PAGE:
Buyer’s Guide to Disposable Contact Lenses: Everything You Need to Know


From the moment you begin wearing a new pair of contact lenses, proteins, lipids and other substances occurring naturally in your tear film begin adhering to the surface of your lenses. These lens deposits clog the pores of your lenses and reduce the supply of oxygen to the cornea, which can affect the health of your eyes. Lens deposits also attract bacteria and other microorganisms that can cause serious eye infections. Dirty contact lenses can also cause a bothersome allergic-like inflammation of the inner surface of the eyelids called giant papillary Conjunctivitis (GPC).

Daily Lens Cleaning Is Not Enough

Even with proper daily lens cleaning, contact lenses gradually become covered with lens deposits that affect lens comfort, visual acuity and eye health.  And surveys show that most contact lens wearers fail to consistently clean their lenses as directed.

Reduced Manufacturing Costs Make Disposable Lenses Possible

In the 1980s, advances in contact lens fabrication technology enabled lens manufacturers to produce soft contact lenses at a greatly reduced cost.  This new efficiency led to the introduction of the first disposable soft contact lenses in 1987.  Today, you can purchase a 6-pack of disposable soft contact lenses for less than the cost of a single conventional contact lens.  Because of their affordability and convenience, most contact lenses sold in the U.S. are now disposable lenses.

Wear ‘Em, Then Toss ‘Em

Disposable contact lenses are designed to be worn for a specific period of time, then discarded and replaced with a fresh pair of lenses.  Replacing lenses frequently reduces the risk of eye discomfort, blurred vision and contact lens-related eye infections. 

The recommended replacement period for disposable lenses can range from a single day to one month.  (One-month disposable lenses are sometimes referred to as planned replacement lenses.)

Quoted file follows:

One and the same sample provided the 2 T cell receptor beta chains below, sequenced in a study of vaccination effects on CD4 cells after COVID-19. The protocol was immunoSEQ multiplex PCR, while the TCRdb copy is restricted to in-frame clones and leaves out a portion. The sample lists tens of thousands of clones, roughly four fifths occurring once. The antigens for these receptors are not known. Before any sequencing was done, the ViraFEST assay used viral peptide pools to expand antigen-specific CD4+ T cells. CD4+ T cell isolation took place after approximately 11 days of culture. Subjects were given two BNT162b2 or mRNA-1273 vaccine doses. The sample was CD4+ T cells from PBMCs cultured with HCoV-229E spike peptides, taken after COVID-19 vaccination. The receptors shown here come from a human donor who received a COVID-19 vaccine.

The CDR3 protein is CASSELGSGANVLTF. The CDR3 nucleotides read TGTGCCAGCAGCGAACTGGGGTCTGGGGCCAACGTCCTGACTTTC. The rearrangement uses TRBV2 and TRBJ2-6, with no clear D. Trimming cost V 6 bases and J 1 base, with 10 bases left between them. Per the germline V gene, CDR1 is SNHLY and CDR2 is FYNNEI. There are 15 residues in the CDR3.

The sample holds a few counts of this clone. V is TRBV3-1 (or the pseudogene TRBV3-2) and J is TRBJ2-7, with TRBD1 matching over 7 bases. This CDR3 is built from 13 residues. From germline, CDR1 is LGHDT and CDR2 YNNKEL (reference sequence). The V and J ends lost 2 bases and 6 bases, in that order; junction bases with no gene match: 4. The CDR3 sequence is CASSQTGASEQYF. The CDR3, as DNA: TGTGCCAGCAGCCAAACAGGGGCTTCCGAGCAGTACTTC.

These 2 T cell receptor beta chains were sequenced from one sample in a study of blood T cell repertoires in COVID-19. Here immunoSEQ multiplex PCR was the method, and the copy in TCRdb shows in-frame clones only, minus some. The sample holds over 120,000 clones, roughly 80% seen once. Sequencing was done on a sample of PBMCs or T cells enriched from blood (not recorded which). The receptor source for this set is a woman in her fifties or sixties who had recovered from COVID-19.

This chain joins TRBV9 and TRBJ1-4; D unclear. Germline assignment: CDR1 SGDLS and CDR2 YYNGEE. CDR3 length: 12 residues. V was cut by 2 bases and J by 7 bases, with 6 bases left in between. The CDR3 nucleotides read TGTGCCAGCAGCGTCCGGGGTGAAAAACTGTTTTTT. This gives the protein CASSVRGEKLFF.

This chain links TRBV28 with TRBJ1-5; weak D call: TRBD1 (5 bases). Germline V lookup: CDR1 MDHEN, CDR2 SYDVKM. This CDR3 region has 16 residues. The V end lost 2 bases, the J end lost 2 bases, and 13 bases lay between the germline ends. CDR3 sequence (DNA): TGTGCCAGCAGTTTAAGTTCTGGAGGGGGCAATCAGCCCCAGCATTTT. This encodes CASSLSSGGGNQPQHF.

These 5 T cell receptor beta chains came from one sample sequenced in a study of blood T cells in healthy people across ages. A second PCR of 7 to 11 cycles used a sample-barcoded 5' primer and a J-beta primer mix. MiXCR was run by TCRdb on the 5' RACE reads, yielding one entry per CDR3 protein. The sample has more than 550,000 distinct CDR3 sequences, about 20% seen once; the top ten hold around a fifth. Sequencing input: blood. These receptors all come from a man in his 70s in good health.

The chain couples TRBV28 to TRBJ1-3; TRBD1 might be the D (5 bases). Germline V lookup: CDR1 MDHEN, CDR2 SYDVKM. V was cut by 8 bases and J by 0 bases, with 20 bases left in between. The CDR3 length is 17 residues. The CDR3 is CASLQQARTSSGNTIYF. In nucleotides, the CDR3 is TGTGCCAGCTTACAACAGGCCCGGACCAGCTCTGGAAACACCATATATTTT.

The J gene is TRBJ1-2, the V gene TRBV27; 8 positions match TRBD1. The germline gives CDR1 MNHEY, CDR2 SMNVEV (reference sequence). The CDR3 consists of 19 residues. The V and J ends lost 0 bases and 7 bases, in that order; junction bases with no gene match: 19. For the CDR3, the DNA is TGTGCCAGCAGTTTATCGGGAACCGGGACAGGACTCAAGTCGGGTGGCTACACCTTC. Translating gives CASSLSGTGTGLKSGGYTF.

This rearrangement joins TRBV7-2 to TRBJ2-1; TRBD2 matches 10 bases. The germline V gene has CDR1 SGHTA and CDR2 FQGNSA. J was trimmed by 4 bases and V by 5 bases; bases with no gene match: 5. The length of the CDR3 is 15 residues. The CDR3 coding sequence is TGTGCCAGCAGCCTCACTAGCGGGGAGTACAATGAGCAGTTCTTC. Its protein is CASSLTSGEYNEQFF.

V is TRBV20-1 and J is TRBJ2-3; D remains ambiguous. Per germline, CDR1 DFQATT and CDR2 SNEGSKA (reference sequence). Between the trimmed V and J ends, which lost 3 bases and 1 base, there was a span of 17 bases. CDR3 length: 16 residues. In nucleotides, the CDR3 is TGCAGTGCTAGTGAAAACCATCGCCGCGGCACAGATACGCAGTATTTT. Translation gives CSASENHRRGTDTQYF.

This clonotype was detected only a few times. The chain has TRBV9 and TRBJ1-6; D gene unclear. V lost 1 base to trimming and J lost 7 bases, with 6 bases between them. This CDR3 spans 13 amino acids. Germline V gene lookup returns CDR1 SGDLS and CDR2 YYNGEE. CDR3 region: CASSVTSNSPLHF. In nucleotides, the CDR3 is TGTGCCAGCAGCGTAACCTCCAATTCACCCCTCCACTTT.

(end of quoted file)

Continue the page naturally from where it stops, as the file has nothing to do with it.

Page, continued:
Some disposable contact lenses are approved by the U.S. Food and Drug Administration (FDA) for daily wear only.  These lenses must be removed before sleep.  Other disposable lenses are approved for extended wear (up to 30 days of continuous day and night wear).  Extended wear lenses can also be worn on a flexible wear (FW) basis.  Flexible wear refers to wearing lenses primarily on a daily wear basis, with only occasional overnight wear.

1-Day Disposable Lenses

One-day disposable lenses offer the ultimate in cleanliness and convenience. These lenses are designed to be worn just one day, then discarded. One-day lenses eliminate the need for daily lens cleaning.

Popular 1-Day Disposable Contact Lenses

Lens NameManufacturerWear Schedule
1-DAY ACUVUE MOISTJohnson & JohnsonDaily wear
Focus DailiesCIBA VISIONDaily wear
SofLens Daily DisposableBausch + LombDaily wear

1-2 Week Disposable Lenses

Most disposable lenses have a 1-2 week replacement schedule.  Typically these lenses should be replaced after one week of extended wear or two weeks of daily wear.  (Lenses approved only for a daily wear should not be worn overnight.)  When removed before sleep, 1-2 week disposable lenses should be cleaned and disinfected with an appropriate soft contact lens care product.

Popular 1-2 Week Disposable Contact Lenses

Lens NameManufacturerWear Schedule
ACUVUE OASYSJohnson & JohnsonExtended wear
ACUVUE 2Johnson & JohnsonExtended wear
Biomedics 38Ocular SciencesExtended wear
Biomedics 55Ocular SciencesExtended wear
Frequency 55CooperVisionExtended wear
Vertex SphereCooperVisionExtended wear
SofLens 38Bausch + LombExtended wear
O2 OptixCIBA VISIONDaily wear
SofLens 59Bausch + LombDaily wear

1-Month Disposable Lenses

The following lenses are recommended for monthly replacement.  Included in this group is the Focus Night & Day lens (CIBA Vision), which is the only disposable lens currently sold in the U.S. that is approved for up to 30 days of extended wear.

Popular 1-Month Disposable Contact Lenses

Lens NameManufacturerWear Schedule
Focus Night & DayCIBA VISIONExtended wear
Focus Monthly VisitintCIBA VISIONExtended wear
Proclear MultifocalCooperVisionDaily wear

Other Disposable Lenses

Disposable lenses are also available in special designs to correct astigmatism (toric lenses), correct presbyopia (bifocal and multifocal lenses), and change the color of your eyes. To learn more about these lenses, check out toric lenses, multifocal lenses, and colored contact lenses.

Choosing the Right Wearing Time and Replacement Schedule

Your eye doctor will evaluate your eyes and determine the proper contact lens wearing time and replacement schedule to keep your eyes comfortable and healthy.  Depending on environmental conditions and other factors (e.g. seasonal allergies), you may find it necessary at times to replace your lenses more frequently than normal.

If you ever experience discomfort or blurred vision while wearing disposable contact lenses, remove and clean the lenses or discard them.  If problems persist with new lenses, remove the lenses and see your eye doctor immediately.